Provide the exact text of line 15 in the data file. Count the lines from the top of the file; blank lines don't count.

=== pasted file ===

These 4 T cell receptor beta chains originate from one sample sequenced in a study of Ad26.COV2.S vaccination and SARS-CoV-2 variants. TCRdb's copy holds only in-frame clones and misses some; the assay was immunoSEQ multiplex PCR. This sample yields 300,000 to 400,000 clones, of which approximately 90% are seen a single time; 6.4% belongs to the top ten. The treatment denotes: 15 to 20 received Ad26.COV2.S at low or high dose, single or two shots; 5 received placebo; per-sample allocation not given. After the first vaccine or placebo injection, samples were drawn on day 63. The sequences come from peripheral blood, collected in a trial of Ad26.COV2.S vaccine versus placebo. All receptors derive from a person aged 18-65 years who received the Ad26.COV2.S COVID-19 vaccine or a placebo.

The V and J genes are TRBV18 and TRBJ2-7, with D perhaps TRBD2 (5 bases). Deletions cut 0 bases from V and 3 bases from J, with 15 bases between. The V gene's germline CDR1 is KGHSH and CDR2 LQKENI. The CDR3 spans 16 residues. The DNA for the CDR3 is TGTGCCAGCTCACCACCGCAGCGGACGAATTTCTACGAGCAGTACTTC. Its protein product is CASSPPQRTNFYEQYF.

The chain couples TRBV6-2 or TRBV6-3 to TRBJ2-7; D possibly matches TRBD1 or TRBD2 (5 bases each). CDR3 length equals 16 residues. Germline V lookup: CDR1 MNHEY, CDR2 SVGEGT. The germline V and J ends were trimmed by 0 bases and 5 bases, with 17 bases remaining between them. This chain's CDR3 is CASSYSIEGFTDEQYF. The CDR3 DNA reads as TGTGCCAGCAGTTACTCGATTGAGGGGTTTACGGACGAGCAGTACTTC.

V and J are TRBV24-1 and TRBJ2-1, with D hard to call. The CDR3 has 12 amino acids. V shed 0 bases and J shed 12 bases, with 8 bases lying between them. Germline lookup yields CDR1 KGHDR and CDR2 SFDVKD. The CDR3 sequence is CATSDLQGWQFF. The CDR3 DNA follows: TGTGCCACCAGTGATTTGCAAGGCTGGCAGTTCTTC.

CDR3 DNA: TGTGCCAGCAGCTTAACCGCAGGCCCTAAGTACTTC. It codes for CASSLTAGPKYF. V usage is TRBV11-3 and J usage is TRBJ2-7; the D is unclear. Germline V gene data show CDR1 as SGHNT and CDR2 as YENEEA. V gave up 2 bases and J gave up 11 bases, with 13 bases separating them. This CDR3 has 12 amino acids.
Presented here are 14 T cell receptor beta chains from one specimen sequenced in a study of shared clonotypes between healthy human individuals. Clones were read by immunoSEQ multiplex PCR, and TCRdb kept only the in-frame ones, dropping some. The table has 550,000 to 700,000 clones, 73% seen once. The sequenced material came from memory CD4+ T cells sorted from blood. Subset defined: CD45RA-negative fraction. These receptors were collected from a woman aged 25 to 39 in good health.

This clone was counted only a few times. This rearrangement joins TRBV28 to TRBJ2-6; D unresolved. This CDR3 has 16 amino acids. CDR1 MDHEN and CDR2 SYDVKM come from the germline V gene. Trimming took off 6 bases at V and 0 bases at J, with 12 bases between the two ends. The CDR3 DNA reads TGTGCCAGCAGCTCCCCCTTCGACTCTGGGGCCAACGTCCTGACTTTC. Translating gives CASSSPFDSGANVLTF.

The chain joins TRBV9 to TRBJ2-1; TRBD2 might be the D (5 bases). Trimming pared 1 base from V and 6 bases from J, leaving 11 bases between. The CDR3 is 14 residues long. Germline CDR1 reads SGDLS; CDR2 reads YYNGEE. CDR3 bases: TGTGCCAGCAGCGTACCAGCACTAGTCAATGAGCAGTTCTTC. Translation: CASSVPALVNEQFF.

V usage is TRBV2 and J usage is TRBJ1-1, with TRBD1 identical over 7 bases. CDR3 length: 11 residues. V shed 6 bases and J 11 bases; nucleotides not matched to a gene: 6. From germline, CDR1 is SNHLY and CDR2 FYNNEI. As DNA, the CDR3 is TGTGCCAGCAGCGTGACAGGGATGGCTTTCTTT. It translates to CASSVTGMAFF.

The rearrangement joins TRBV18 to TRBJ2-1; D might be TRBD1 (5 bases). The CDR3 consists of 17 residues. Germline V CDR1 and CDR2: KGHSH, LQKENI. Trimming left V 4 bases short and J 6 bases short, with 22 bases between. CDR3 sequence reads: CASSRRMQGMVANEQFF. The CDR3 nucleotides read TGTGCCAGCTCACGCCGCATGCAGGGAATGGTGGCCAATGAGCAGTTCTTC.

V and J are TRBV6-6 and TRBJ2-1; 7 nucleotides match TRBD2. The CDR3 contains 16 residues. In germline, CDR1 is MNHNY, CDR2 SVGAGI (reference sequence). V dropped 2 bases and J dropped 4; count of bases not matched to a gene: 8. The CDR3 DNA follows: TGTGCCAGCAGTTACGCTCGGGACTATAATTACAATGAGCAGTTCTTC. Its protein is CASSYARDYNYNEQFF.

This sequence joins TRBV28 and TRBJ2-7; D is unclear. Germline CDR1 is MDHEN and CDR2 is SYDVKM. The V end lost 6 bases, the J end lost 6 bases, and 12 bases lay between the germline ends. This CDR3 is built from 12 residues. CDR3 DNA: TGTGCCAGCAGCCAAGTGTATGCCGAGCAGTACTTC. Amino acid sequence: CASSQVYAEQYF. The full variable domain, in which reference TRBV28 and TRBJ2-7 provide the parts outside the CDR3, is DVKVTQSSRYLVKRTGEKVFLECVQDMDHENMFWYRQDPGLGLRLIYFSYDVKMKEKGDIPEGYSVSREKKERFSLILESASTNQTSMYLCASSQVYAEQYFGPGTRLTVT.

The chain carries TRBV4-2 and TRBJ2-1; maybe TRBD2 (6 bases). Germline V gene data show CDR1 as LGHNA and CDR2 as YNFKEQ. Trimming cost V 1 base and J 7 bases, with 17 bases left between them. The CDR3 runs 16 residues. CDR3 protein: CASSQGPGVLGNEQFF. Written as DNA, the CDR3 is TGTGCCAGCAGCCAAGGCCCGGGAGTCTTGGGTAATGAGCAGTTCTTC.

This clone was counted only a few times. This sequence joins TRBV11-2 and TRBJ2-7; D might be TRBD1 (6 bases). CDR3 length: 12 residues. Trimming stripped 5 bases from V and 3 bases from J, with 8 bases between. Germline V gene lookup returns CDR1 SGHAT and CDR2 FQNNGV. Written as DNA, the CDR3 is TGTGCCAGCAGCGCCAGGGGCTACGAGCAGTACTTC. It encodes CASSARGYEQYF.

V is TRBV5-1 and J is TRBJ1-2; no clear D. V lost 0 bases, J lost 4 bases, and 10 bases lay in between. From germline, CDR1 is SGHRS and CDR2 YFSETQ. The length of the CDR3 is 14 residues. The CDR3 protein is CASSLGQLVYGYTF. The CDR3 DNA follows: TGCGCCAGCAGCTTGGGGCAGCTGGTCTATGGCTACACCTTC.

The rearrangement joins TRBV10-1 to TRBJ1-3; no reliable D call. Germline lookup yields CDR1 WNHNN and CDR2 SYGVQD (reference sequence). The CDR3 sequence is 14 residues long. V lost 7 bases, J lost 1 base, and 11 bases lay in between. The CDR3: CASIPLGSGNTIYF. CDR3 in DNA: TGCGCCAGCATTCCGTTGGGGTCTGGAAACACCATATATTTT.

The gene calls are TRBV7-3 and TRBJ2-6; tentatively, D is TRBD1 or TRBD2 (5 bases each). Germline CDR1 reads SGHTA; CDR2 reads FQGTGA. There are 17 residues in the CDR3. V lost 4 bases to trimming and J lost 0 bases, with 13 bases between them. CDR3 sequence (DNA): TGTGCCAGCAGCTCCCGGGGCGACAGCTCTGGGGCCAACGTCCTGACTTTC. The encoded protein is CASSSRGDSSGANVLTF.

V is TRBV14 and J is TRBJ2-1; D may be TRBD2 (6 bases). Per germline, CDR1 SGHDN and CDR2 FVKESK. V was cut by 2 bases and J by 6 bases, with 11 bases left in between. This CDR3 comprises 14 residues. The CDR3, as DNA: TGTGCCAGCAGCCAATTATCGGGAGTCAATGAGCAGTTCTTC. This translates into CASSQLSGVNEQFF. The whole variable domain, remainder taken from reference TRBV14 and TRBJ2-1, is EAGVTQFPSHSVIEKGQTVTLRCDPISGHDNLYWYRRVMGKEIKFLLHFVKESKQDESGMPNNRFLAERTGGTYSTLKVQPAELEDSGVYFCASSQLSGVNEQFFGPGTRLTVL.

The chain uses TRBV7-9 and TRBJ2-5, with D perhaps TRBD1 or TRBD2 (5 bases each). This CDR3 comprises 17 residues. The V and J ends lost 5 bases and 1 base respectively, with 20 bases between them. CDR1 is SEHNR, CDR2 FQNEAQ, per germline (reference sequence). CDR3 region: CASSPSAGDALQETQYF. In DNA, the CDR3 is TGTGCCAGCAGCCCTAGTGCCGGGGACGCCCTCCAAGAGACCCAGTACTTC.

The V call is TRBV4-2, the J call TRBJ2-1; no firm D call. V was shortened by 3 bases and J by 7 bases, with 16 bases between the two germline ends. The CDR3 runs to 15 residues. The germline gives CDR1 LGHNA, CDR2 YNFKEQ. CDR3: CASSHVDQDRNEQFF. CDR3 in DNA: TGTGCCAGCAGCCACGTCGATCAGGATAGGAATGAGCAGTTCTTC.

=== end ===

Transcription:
V is TRBV5-1 and J is TRBJ1-2; no clear D. V lost 0 bases, J lost 4 bases, and 10 bases lay in between. From germline, CDR1 is SGHRS and CDR2 YFSETQ. The length of the CDR3 is 14 residues. The CDR3 protein is CASSLGQLVYGYTF. The CDR3 DNA follows: TGCGCCAGCAGCTTGGGGCAGCTGGTCTATGGCTACACCTTC.